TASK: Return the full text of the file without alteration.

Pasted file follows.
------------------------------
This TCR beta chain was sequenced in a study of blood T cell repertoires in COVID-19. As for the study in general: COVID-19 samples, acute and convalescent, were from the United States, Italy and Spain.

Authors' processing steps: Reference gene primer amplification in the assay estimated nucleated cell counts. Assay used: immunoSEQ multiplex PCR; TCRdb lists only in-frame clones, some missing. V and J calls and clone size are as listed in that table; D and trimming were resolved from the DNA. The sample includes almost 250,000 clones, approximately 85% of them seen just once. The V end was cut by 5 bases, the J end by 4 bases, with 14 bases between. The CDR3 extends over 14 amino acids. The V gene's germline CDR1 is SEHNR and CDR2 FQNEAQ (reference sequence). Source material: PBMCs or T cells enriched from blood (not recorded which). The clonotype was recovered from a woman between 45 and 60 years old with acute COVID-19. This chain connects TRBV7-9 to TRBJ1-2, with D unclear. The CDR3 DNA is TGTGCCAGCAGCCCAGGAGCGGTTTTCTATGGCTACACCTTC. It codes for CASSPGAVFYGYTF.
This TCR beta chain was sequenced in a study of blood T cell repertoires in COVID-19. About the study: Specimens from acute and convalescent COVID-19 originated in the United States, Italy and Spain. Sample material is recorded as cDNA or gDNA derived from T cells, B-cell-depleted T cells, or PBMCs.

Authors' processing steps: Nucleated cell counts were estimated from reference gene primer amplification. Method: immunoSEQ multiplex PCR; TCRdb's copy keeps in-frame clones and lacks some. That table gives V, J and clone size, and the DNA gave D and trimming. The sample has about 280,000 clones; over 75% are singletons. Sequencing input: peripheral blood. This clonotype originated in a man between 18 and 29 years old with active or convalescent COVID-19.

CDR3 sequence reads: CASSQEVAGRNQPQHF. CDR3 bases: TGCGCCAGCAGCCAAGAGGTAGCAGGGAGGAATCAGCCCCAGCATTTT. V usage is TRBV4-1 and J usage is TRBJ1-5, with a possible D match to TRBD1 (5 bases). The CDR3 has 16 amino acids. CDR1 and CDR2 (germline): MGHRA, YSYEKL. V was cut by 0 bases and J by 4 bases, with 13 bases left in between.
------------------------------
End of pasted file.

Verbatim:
This TCR beta chain was sequenced in a study of blood T cell repertoires in COVID-19. As for the study in general: COVID-19 samples, acute and convalescent, were from the United States, Italy and Spain.

Authors' processing steps: Reference gene primer amplification in the assay estimated nucleated cell counts. Assay used: immunoSEQ multiplex PCR; TCRdb lists only in-frame clones, some missing. V and J calls and clone size are as listed in that table; D and trimming were resolved from the DNA. The sample includes almost 250,000 clones, approximately 85% of them seen just once. The V end was cut by 5 bases, the J end by 4 bases, with 14 bases between. The CDR3 extends over 14 amino acids. The V gene's germline CDR1 is SEHNR and CDR2 FQNEAQ (reference sequence). Source material: PBMCs or T cells enriched from blood (not recorded which). The clonotype was recovered from a woman between 45 and 60 years old with acute COVID-19. This chain connects TRBV7-9 to TRBJ1-2, with D unclear. The CDR3 DNA is TGTGCCAGCAGCCCAGGAGCGGTTTTCTATGGCTACACCTTC. It codes for CASSPGAVFYGYTF.
This TCR beta chain was sequenced in a study of blood T cell repertoires in COVID-19. About the study: Specimens from acute and convalescent COVID-19 originated in the United States, Italy and Spain. Sample material is recorded as cDNA or gDNA derived from T cells, B-cell-depleted T cells, or PBMCs.

Authors' processing steps: Nucleated cell counts were estimated from reference gene primer amplification. Method: immunoSEQ multiplex PCR; TCRdb's copy keeps in-frame clones and lacks some. That table gives V, J and clone size, and the DNA gave D and trimming. The sample has about 280,000 clones; over 75% are singletons. Sequencing input: peripheral blood. This clonotype originated in a man between 18 and 29 years old with active or convalescent COVID-19.

CDR3 sequence reads: CASSQEVAGRNQPQHF. CDR3 bases: TGCGCCAGCAGCCAAGAGGTAGCAGGGAGGAATCAGCCCCAGCATTTT. V usage is TRBV4-1 and J usage is TRBJ1-5, with a possible D match to TRBD1 (5 bases). The CDR3 has 16 amino acids. CDR1 and CDR2 (germline): MGHRA, YSYEKL. V was cut by 0 bases and J by 4 bases, with 13 bases left in between.